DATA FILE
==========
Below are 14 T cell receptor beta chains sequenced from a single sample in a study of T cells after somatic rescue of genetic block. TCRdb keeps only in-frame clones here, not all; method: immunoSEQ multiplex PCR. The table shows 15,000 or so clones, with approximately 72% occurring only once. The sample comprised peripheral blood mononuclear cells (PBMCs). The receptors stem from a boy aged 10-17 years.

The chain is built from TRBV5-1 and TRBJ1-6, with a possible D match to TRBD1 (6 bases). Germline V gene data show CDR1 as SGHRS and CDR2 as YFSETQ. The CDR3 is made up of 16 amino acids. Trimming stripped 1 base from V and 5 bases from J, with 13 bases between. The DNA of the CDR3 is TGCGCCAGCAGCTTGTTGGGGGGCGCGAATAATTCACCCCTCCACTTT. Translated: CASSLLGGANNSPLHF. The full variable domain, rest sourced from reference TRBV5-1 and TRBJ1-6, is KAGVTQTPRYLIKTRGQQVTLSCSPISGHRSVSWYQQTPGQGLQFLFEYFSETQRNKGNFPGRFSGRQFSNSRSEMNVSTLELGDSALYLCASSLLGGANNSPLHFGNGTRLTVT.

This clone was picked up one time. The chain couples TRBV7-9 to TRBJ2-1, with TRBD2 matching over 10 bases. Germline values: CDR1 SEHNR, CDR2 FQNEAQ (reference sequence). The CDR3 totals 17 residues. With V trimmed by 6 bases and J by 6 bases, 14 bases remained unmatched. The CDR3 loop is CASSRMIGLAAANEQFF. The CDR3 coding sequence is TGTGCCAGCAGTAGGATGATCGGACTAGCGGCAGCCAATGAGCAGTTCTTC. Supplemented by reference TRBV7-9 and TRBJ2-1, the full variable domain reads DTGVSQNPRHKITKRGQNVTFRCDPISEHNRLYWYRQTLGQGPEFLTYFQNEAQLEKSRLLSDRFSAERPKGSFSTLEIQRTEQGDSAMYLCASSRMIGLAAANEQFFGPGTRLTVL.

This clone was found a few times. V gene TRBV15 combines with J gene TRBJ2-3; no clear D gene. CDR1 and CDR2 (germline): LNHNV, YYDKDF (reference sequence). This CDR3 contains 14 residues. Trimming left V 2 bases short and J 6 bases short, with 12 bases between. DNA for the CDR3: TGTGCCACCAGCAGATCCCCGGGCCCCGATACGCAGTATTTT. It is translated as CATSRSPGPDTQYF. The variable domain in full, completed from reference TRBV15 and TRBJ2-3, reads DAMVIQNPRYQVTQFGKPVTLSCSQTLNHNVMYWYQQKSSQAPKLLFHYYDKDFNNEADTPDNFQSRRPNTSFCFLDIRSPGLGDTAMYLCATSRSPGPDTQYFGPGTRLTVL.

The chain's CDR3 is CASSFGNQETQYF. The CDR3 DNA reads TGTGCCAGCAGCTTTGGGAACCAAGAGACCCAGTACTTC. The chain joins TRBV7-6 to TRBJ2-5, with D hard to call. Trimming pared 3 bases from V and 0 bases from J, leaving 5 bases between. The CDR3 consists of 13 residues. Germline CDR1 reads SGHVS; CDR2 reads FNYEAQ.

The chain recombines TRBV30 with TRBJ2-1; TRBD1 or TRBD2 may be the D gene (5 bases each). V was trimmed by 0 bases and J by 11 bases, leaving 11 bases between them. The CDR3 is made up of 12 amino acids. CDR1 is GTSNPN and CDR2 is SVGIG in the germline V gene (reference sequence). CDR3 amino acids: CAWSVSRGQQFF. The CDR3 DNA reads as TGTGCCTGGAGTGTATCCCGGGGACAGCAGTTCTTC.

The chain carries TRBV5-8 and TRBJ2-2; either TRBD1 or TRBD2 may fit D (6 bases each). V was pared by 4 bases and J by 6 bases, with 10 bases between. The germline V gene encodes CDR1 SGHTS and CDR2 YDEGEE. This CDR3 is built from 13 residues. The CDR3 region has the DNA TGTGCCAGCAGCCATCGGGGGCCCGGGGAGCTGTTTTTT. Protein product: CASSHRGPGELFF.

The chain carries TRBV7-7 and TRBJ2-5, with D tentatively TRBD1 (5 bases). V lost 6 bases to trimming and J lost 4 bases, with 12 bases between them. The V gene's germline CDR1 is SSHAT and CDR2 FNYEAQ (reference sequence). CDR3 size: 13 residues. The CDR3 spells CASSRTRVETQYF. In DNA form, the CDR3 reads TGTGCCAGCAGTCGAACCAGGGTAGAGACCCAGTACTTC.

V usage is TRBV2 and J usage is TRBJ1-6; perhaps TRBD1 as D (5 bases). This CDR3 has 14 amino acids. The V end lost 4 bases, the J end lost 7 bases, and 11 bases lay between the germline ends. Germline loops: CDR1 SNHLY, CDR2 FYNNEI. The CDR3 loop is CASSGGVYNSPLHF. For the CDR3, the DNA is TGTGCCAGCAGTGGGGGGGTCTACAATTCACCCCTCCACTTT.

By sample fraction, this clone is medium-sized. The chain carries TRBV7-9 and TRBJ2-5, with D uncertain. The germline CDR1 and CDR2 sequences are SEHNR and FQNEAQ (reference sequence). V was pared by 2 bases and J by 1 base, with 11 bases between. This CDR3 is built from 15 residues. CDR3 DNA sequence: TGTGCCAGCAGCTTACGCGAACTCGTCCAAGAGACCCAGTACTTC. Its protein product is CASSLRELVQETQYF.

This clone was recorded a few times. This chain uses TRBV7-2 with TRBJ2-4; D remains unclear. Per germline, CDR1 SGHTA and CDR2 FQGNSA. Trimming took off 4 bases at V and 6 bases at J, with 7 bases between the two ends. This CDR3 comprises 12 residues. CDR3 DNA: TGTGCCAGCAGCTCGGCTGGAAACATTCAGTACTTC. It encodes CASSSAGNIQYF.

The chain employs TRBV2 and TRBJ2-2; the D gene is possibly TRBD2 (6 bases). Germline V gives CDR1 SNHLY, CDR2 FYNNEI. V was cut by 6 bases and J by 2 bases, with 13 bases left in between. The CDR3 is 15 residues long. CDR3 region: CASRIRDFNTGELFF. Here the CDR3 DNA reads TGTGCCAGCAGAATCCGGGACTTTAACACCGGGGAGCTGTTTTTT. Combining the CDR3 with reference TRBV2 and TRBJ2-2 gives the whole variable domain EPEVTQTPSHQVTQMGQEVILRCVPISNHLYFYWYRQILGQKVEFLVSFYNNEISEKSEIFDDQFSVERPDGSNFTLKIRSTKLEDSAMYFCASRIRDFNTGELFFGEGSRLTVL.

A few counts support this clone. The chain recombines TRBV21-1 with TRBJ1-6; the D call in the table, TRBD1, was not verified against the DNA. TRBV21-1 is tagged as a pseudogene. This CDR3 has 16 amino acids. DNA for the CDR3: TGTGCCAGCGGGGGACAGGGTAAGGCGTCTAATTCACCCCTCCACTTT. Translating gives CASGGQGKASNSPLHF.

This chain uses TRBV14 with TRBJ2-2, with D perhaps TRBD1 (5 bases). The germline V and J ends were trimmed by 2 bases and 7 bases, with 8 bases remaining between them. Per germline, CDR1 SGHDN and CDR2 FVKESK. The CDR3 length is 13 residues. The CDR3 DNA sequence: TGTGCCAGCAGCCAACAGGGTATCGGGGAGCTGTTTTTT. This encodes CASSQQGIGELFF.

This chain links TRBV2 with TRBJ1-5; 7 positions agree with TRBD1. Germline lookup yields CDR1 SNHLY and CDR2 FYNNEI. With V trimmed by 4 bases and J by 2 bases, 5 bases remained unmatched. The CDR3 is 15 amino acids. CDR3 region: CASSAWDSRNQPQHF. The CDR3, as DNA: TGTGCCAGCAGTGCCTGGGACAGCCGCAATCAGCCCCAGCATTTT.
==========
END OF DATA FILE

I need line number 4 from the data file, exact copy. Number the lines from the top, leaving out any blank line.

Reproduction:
This clone was found a few times. V gene TRBV15 combines with J gene TRBJ2-3; no clear D gene. CDR1 and CDR2 (germline): LNHNV, YYDKDF (reference sequence). This CDR3 contains 14 residues. Trimming left V 2 bases short and J 6 bases short, with 12 bases between. DNA for the CDR3: TGTGCCACCAGCAGATCCCCGGGCCCCGATACGCAGTATTTT. It is translated as CATSRSPGPDTQYF. The variable domain in full, completed from reference TRBV15 and TRBJ2-3, reads DAMVIQNPRYQVTQFGKPVTLSCSQTLNHNVMYWYQQKSSQAPKLLFHYYDKDFNNEADTPDNFQSRRPNTSFCFLDIRSPGLGDTAMYLCATSRSPGPDTQYFGPGTRLTVL.